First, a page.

Apple confirmed that its next iPhone devices will have a USB-C port instead of the iconic Lightning.
Greg Joswiak, senior vice president of marketing at Apple, anticipated this change in an interview with the Wall Street Journal, after the European Union’s call to technology companies, which sought to standardize the charging connection in the region.
Joswiak didn’t say exactly when that change will happen, as the law won’t kick in until 2024, so the iPhone 15 may still have Lightning, but equally Apple might not wait to make the change. In fact, the iPhone 15 is rumored to use USB-C when it arrives next year.
Joswiak also did not specify whether this change will apply globally or just in Europe, so there is still some uncertainty.
Despite switching to USB-C for iPads and Macs, Joswiak noted that switching iPhones to USB-C will create a lot of e-waste, as the billions of Lightning cables around the world are no longer used. may use with future products.
He also noted that governments have tried to standardize micro-USB connectors in the past, and if that had happened, there probably wouldn’t have been a Lightning or USB-C cable, both of which are superior to micro-USB.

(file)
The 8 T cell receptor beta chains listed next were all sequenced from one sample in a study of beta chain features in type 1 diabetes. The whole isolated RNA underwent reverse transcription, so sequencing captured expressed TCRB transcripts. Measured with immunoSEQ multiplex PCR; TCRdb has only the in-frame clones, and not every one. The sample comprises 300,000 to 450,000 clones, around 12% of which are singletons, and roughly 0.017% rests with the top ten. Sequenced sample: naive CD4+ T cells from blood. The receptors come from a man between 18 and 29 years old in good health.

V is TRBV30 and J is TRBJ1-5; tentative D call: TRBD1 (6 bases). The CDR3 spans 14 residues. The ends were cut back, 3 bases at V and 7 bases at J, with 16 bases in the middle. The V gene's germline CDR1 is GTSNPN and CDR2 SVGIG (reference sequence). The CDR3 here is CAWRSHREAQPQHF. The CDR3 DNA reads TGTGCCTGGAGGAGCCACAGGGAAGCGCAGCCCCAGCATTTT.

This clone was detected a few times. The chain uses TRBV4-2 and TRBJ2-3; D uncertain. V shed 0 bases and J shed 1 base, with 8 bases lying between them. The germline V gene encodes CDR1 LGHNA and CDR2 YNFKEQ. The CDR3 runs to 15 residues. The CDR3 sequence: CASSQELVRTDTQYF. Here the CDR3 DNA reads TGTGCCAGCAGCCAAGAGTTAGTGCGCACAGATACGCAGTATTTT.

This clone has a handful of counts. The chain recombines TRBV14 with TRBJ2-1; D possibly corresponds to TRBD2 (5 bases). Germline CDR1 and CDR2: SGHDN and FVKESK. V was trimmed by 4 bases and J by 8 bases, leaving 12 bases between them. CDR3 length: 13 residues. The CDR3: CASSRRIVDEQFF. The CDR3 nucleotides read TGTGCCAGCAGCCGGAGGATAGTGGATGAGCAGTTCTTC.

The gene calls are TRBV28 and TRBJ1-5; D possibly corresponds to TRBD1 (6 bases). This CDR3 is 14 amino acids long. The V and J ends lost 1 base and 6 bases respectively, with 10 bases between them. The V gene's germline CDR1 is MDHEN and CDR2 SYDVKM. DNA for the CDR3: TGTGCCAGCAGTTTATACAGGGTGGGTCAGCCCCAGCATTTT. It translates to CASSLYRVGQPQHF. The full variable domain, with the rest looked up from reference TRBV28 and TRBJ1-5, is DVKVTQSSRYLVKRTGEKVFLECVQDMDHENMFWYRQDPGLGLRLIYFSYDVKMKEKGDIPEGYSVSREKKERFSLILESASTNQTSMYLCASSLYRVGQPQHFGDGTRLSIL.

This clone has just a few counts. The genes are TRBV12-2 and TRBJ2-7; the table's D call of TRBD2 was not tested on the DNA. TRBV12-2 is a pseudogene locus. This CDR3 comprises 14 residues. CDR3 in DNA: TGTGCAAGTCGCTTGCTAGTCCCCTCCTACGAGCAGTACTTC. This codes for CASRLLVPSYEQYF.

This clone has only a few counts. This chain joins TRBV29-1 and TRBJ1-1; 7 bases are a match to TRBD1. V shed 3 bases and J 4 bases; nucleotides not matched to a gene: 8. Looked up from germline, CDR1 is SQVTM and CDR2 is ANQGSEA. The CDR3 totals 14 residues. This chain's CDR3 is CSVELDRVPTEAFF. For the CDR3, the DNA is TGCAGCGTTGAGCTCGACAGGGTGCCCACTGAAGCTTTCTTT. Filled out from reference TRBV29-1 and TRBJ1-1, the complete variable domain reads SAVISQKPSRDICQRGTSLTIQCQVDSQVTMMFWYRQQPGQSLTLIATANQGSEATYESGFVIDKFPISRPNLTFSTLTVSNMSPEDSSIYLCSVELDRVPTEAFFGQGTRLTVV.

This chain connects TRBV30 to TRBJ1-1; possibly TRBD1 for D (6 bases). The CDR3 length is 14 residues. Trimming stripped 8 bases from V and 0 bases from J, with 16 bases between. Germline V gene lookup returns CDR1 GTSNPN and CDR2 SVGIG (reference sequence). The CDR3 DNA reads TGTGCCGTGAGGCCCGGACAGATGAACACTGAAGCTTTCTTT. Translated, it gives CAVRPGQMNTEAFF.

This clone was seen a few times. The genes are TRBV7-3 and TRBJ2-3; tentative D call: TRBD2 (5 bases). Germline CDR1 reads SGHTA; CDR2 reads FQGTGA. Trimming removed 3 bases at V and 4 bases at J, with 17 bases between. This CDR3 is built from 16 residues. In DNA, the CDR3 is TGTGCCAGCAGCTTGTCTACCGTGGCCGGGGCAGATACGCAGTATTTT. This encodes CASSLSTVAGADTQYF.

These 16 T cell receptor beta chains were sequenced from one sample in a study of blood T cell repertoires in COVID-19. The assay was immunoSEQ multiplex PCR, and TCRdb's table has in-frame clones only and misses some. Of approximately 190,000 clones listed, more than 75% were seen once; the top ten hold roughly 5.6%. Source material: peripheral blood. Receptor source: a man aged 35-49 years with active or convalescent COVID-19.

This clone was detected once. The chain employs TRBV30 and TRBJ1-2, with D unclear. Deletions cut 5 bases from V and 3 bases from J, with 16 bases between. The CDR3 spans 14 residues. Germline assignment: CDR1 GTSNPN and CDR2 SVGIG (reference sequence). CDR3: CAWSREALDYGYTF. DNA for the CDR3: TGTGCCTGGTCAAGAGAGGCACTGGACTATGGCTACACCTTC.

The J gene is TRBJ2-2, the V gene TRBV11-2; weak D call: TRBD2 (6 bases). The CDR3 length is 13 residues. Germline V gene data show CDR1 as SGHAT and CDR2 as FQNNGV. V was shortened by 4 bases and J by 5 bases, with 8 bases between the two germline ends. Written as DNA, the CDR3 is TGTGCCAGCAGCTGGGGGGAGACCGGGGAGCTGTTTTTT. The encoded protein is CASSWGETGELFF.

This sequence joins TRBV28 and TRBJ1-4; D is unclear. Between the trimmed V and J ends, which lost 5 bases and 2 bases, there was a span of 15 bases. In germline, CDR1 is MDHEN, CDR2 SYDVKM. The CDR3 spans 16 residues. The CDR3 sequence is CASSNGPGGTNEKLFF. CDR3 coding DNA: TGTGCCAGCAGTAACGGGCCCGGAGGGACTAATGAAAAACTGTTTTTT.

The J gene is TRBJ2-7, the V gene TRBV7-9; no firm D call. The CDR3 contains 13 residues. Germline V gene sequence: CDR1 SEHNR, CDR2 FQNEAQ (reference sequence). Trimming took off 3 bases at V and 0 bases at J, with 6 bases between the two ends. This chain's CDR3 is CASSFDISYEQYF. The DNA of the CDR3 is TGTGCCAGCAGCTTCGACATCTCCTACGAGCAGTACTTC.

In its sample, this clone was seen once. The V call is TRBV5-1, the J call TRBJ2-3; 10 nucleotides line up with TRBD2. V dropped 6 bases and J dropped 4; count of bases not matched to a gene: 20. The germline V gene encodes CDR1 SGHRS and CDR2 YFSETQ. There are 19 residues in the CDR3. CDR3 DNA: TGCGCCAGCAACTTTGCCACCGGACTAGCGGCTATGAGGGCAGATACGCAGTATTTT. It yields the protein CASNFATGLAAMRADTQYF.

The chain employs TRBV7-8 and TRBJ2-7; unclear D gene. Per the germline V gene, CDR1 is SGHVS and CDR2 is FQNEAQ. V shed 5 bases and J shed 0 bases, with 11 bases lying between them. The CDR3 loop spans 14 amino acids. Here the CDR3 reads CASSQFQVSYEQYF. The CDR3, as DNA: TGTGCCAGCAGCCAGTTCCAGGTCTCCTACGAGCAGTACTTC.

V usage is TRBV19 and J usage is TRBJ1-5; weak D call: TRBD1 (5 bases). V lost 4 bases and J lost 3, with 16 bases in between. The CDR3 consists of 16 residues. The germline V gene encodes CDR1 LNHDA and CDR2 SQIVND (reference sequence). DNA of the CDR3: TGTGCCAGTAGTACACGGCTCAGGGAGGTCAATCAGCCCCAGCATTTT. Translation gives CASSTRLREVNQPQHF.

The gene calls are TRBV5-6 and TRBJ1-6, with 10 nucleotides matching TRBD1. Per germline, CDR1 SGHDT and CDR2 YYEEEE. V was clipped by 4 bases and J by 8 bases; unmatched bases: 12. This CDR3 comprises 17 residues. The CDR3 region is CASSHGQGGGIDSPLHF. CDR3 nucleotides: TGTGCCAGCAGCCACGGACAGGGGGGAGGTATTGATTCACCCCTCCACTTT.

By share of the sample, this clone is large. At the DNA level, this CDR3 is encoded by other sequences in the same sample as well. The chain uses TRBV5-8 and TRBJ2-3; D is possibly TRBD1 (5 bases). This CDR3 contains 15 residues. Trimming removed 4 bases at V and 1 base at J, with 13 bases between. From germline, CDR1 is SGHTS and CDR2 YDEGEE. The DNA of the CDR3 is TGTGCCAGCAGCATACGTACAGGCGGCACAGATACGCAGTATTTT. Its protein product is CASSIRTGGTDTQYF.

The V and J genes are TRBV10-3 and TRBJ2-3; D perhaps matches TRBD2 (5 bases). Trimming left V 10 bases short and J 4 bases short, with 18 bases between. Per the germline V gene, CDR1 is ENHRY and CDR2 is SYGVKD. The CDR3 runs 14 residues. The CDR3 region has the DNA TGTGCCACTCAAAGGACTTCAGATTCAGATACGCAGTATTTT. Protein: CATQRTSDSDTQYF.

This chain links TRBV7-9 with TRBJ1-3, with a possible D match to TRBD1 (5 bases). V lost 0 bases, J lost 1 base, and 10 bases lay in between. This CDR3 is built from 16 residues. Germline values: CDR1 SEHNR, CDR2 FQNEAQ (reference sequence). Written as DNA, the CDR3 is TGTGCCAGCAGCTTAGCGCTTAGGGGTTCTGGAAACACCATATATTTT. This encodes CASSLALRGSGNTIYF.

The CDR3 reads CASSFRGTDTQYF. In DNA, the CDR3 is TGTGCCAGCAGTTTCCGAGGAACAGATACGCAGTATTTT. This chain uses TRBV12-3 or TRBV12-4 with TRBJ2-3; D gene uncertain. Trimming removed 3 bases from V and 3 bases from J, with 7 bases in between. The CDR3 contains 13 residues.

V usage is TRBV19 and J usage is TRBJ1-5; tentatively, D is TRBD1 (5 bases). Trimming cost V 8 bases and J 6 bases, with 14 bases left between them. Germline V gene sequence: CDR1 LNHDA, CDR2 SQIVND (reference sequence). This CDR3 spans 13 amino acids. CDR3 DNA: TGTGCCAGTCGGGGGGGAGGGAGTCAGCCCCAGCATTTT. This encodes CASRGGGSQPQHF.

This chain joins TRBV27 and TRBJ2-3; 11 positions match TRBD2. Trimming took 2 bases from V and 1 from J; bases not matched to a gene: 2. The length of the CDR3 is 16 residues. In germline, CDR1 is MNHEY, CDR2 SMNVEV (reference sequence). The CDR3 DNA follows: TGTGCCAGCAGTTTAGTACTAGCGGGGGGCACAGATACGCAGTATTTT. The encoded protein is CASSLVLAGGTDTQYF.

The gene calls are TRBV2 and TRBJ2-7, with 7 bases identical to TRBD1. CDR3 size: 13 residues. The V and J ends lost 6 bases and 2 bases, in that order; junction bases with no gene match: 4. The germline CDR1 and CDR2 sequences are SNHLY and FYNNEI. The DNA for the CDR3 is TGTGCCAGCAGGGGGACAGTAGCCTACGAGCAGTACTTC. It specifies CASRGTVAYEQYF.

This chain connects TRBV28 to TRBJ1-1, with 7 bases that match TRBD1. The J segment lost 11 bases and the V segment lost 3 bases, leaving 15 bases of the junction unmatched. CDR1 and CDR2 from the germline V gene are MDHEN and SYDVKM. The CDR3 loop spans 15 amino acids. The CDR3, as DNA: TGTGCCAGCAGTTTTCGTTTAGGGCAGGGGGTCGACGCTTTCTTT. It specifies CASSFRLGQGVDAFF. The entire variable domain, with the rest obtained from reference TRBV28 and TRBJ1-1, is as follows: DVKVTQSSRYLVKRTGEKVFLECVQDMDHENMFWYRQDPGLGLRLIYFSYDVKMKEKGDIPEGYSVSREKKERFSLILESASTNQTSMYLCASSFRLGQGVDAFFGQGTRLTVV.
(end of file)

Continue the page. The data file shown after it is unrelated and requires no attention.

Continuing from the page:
E-waste aside, Joswiak’s issues seem to be mostly about USB-C standardization, though some firms, like Counterpoint, see wireless chargers as a trend.
One rule for all
In June, the European Union finally reached an agreement on legislation requiring all smartphones to be equipped with a USB-C port, including the iPhone, by fall 2024.
Although no date was specified, this decision is highly relevant, since legislators have worked on this issue for more than a decade and have not made much progress so far.
“Today we have made the common charger a reality in Europe. Consumers have long been frustrated with the accumulation of multiple chargers with each new device. Now they will be able to use a single charger for all their portable electronic equipment,” said European Parliament spokesman Alex Agius Saliba.
According to data presented by the block, half of the chargers sold with smartphones in 2018 had a USB micro-B connector, while 29% had USB-C and the remaining 21% had the Lightning connector.